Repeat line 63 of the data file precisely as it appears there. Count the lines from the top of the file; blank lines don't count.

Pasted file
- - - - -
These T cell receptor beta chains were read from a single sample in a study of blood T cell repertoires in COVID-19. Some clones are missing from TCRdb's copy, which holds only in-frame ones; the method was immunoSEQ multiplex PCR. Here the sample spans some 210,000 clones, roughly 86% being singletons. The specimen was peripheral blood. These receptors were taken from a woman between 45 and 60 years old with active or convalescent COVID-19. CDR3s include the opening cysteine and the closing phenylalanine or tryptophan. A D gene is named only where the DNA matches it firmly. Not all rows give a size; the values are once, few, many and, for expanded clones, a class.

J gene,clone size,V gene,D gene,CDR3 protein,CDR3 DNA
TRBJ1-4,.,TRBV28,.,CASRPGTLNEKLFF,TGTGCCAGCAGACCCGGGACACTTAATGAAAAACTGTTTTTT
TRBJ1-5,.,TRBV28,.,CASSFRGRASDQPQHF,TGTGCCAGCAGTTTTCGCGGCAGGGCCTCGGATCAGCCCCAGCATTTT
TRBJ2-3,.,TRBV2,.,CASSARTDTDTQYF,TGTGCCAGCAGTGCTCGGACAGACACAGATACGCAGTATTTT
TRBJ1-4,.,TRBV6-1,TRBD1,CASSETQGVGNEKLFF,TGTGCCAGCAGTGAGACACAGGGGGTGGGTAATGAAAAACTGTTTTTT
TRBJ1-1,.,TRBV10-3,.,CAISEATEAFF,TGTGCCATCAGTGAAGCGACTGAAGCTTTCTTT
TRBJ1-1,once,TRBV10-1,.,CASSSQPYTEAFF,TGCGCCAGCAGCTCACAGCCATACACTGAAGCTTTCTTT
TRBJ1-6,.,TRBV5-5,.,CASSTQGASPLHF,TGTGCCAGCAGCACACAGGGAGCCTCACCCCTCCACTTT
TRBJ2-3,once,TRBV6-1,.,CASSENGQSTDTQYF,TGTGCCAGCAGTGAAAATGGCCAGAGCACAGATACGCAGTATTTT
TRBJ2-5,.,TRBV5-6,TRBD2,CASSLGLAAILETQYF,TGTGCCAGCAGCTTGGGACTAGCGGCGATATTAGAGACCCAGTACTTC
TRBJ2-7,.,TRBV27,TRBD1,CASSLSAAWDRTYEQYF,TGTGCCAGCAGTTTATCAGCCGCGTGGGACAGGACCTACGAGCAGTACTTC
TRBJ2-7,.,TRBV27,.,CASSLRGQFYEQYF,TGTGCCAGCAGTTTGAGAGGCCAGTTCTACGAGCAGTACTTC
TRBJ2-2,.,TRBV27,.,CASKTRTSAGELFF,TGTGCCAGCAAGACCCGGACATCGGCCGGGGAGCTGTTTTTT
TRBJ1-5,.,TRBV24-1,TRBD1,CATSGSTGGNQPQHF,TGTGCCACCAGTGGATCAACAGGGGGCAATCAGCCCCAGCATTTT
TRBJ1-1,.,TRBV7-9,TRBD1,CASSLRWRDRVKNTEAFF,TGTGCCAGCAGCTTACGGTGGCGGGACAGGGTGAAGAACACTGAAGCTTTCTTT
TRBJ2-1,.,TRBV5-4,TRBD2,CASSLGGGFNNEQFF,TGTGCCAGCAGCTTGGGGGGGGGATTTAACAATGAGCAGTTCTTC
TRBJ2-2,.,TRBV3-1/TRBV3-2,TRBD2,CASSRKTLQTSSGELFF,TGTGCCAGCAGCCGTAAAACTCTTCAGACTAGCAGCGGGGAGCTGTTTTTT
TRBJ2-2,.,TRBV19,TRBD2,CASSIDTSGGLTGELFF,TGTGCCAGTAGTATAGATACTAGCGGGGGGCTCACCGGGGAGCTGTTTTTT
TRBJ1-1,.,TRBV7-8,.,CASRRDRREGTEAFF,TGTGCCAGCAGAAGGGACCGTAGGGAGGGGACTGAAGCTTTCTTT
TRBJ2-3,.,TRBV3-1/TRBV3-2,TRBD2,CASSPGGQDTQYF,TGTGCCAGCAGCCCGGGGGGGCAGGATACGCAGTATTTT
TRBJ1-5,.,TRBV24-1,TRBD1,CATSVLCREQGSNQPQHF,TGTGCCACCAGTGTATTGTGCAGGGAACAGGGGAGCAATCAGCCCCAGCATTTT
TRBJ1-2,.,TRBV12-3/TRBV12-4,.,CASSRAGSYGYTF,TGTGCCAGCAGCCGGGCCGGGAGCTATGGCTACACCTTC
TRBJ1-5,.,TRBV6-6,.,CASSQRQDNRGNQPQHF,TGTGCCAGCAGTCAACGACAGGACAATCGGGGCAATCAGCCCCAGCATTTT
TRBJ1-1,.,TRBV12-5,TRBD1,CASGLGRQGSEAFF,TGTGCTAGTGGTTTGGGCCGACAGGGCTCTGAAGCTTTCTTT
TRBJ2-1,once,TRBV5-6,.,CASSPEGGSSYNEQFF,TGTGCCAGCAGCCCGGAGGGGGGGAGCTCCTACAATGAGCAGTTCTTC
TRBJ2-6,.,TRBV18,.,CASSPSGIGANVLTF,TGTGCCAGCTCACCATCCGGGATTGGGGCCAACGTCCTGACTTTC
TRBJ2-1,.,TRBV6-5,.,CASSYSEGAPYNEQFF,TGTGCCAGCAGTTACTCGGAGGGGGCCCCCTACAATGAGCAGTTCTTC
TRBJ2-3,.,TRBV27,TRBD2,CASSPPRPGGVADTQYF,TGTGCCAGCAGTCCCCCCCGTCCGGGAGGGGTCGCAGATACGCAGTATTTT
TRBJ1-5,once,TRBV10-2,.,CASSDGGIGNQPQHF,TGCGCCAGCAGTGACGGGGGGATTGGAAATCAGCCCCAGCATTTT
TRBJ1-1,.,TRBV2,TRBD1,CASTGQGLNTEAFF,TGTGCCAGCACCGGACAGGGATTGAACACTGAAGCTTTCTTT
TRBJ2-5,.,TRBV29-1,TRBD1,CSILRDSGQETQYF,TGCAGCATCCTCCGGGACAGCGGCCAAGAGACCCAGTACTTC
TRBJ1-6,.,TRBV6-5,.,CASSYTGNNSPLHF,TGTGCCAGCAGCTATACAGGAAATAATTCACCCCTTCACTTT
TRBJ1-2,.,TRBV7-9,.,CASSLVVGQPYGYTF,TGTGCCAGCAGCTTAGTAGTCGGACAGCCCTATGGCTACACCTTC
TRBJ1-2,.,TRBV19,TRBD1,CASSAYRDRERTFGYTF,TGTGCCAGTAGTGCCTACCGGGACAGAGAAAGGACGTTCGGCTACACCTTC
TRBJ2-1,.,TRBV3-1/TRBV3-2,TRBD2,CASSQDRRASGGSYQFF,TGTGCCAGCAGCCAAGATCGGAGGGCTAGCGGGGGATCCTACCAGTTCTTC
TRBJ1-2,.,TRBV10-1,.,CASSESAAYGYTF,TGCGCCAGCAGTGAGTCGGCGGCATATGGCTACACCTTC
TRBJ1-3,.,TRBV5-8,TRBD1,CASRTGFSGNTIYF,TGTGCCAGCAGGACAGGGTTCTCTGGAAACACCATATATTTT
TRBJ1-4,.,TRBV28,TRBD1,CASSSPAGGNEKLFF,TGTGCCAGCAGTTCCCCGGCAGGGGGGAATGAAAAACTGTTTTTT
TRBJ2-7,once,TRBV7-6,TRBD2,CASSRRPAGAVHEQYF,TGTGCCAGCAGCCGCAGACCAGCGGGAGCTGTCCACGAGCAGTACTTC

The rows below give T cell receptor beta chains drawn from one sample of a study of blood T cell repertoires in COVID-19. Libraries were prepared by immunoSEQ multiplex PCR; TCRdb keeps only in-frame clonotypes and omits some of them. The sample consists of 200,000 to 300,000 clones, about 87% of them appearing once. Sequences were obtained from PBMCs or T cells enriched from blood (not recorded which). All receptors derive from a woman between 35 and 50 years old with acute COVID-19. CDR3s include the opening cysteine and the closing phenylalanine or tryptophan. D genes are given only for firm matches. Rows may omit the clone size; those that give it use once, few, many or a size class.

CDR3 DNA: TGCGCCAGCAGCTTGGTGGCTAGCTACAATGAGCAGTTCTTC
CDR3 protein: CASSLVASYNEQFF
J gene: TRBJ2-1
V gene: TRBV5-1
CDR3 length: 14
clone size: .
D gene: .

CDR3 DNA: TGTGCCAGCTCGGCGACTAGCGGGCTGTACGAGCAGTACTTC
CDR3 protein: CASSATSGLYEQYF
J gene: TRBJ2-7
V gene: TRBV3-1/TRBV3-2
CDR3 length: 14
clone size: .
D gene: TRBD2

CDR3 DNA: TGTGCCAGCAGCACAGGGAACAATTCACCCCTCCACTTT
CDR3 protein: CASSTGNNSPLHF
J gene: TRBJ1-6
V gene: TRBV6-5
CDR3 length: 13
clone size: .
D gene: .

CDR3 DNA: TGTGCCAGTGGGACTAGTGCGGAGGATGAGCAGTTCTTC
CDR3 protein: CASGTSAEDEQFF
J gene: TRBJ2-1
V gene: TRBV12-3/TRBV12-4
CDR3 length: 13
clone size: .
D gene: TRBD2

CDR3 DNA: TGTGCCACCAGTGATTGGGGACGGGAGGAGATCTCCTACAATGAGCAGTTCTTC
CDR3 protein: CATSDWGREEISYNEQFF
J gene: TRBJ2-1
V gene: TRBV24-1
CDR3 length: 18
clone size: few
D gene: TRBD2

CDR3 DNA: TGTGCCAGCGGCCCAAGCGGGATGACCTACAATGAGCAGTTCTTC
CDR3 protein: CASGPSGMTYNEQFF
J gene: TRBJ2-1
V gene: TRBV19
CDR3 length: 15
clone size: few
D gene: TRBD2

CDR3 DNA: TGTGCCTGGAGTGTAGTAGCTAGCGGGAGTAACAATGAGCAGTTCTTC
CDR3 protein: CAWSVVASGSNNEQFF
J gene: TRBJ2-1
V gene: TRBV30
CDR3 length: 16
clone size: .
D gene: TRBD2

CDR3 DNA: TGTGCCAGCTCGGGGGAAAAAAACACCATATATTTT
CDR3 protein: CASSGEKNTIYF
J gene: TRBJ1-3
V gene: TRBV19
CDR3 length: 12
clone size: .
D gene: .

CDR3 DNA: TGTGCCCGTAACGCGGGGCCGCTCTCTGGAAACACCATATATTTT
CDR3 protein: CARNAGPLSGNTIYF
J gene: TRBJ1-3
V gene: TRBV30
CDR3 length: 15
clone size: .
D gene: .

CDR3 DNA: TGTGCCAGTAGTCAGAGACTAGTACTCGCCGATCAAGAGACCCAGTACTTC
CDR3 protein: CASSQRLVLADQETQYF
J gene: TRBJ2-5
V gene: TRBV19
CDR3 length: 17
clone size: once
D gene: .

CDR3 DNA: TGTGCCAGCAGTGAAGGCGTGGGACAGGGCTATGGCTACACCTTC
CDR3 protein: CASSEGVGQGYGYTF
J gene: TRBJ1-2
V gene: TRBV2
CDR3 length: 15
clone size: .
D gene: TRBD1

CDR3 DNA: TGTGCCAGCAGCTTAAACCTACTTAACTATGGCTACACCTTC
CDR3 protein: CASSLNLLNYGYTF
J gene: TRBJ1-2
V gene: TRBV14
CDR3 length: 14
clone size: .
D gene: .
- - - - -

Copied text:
CDR3 DNA: TGTGCCAGTGGGACTAGTGCGGAGGATGAGCAGTTCTTC